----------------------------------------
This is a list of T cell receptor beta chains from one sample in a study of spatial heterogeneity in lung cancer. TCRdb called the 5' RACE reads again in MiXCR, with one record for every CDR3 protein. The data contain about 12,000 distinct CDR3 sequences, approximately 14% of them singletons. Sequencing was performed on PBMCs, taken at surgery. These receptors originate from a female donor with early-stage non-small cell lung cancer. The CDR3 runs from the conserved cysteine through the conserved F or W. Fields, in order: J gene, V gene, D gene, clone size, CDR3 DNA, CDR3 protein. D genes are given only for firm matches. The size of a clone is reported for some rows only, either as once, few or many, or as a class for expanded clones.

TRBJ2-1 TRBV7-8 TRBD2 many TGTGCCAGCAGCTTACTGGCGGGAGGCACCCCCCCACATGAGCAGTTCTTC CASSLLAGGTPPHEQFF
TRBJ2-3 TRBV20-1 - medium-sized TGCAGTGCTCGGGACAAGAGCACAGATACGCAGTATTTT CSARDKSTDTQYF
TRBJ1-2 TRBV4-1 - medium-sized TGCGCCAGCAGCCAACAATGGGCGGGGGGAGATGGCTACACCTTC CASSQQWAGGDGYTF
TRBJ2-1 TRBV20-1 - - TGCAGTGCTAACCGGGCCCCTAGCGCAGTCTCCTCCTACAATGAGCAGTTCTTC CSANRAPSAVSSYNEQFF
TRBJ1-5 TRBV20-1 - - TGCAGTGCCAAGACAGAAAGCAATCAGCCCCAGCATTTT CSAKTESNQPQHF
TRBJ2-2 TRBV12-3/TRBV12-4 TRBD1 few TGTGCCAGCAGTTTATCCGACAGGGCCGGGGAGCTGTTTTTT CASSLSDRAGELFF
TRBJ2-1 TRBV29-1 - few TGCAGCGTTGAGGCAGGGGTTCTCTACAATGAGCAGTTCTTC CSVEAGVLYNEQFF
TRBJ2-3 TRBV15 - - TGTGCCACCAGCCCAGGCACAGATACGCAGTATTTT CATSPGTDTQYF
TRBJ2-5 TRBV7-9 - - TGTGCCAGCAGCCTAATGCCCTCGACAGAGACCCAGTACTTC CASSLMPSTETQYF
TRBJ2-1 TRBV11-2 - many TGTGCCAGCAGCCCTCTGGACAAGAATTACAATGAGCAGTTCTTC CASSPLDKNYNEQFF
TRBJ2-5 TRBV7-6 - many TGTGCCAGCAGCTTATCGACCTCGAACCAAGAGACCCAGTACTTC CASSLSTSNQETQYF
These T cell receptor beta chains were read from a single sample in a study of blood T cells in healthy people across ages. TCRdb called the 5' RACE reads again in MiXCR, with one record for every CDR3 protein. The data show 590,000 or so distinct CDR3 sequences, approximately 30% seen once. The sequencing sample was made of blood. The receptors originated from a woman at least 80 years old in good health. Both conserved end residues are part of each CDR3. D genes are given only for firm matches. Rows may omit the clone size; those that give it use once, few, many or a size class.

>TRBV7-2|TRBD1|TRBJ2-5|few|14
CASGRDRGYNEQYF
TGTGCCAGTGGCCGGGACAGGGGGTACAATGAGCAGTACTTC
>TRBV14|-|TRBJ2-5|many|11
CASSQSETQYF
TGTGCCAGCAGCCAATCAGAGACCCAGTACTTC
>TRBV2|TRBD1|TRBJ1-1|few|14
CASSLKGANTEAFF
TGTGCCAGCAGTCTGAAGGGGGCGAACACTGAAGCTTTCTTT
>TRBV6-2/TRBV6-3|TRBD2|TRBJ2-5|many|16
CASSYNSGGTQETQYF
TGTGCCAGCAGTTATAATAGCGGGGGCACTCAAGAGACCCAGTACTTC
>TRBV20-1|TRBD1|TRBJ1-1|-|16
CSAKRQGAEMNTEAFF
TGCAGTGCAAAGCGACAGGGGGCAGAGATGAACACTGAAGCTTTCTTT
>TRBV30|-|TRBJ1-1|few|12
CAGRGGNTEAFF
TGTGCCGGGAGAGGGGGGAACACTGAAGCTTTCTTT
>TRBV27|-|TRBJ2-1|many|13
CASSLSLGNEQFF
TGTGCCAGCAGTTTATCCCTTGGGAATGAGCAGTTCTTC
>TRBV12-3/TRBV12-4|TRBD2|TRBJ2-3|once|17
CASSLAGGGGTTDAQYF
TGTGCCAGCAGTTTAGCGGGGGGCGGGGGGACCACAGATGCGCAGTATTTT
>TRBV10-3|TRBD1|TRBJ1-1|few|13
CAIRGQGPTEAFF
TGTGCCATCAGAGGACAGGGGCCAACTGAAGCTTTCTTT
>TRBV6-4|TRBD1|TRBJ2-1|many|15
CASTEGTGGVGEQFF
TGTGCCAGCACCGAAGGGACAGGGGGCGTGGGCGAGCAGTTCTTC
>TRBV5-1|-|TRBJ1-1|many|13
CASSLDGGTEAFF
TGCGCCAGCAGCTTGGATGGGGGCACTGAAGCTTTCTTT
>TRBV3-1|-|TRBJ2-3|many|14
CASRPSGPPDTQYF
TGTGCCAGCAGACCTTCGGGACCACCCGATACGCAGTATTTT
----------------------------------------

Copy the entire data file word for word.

This is a list of T cell receptor beta chains from one sample in a study of spatial heterogeneity in lung cancer. TCRdb called the 5' RACE reads again in MiXCR, with one record for every CDR3 protein. The data contain about 12,000 distinct CDR3 sequences, approximately 14% of them singletons. Sequencing was performed on PBMCs, taken at surgery. These receptors originate from a female donor with early-stage non-small cell lung cancer. The CDR3 runs from the conserved cysteine through the conserved F or W. Fields, in order: J gene, V gene, D gene, clone size, CDR3 DNA, CDR3 protein. D genes are given only for firm matches. The size of a clone is reported for some rows only, either as once, few or many, or as a class for expanded clones.

TRBJ2-1 TRBV7-8 TRBD2 many TGTGCCAGCAGCTTACTGGCGGGAGGCACCCCCCCACATGAGCAGTTCTTC CASSLLAGGTPPHEQFF
TRBJ2-3 TRBV20-1 - medium-sized TGCAGTGCTCGGGACAAGAGCACAGATACGCAGTATTTT CSARDKSTDTQYF
TRBJ1-2 TRBV4-1 - medium-sized TGCGCCAGCAGCCAACAATGGGCGGGGGGAGATGGCTACACCTTC CASSQQWAGGDGYTF
TRBJ2-1 TRBV20-1 - - TGCAGTGCTAACCGGGCCCCTAGCGCAGTCTCCTCCTACAATGAGCAGTTCTTC CSANRAPSAVSSYNEQFF
TRBJ1-5 TRBV20-1 - - TGCAGTGCCAAGACAGAAAGCAATCAGCCCCAGCATTTT CSAKTESNQPQHF
TRBJ2-2 TRBV12-3/TRBV12-4 TRBD1 few TGTGCCAGCAGTTTATCCGACAGGGCCGGGGAGCTGTTTTTT CASSLSDRAGELFF
TRBJ2-1 TRBV29-1 - few TGCAGCGTTGAGGCAGGGGTTCTCTACAATGAGCAGTTCTTC CSVEAGVLYNEQFF
TRBJ2-3 TRBV15 - - TGTGCCACCAGCCCAGGCACAGATACGCAGTATTTT CATSPGTDTQYF
TRBJ2-5 TRBV7-9 - - TGTGCCAGCAGCCTAATGCCCTCGACAGAGACCCAGTACTTC CASSLMPSTETQYF
TRBJ2-1 TRBV11-2 - many TGTGCCAGCAGCCCTCTGGACAAGAATTACAATGAGCAGTTCTTC CASSPLDKNYNEQFF
TRBJ2-5 TRBV7-6 - many TGTGCCAGCAGCTTATCGACCTCGAACCAAGAGACCCAGTACTTC CASSLSTSNQETQYF
These T cell receptor beta chains were read from a single sample in a study of blood T cells in healthy people across ages. TCRdb called the 5' RACE reads again in MiXCR, with one record for every CDR3 protein. The data show 590,000 or so distinct CDR3 sequences, approximately 30% seen once. The sequencing sample was made of blood. The receptors originated from a woman at least 80 years old in good health. Both conserved end residues are part of each CDR3. D genes are given only for firm matches. Rows may omit the clone size; those that give it use once, few, many or a size class.

>TRBV7-2|TRBD1|TRBJ2-5|few|14
CASGRDRGYNEQYF
TGTGCCAGTGGCCGGGACAGGGGGTACAATGAGCAGTACTTC
>TRBV14|-|TRBJ2-5|many|11
CASSQSETQYF
TGTGCCAGCAGCCAATCAGAGACCCAGTACTTC
>TRBV2|TRBD1|TRBJ1-1|few|14
CASSLKGANTEAFF
TGTGCCAGCAGTCTGAAGGGGGCGAACACTGAAGCTTTCTTT
>TRBV6-2/TRBV6-3|TRBD2|TRBJ2-5|many|16
CASSYNSGGTQETQYF
TGTGCCAGCAGTTATAATAGCGGGGGCACTCAAGAGACCCAGTACTTC
>TRBV20-1|TRBD1|TRBJ1-1|-|16
CSAKRQGAEMNTEAFF
TGCAGTGCAAAGCGACAGGGGGCAGAGATGAACACTGAAGCTTTCTTT
>TRBV30|-|TRBJ1-1|few|12
CAGRGGNTEAFF
TGTGCCGGGAGAGGGGGGAACACTGAAGCTTTCTTT
>TRBV27|-|TRBJ2-1|many|13
CASSLSLGNEQFF
TGTGCCAGCAGTTTATCCCTTGGGAATGAGCAGTTCTTC
>TRBV12-3/TRBV12-4|TRBD2|TRBJ2-3|once|17
CASSLAGGGGTTDAQYF
TGTGCCAGCAGTTTAGCGGGGGGCGGGGGGACCACAGATGCGCAGTATTTT
>TRBV10-3|TRBD1|TRBJ1-1|few|13
CAIRGQGPTEAFF
TGTGCCATCAGAGGACAGGGGCCAACTGAAGCTTTCTTT
>TRBV6-4|TRBD1|TRBJ2-1|many|15
CASTEGTGGVGEQFF
TGTGCCAGCACCGAAGGGACAGGGGGCGTGGGCGAGCAGTTCTTC
>TRBV5-1|-|TRBJ1-1|many|13
CASSLDGGTEAFF
TGCGCCAGCAGCTTGGATGGGGGCACTGAAGCTTTCTTT
>TRBV3-1|-|TRBJ2-3|many|14
CASRPSGPPDTQYF
TGTGCCAGCAGACCTTCGGGACCACCCGATACGCAGTATTTT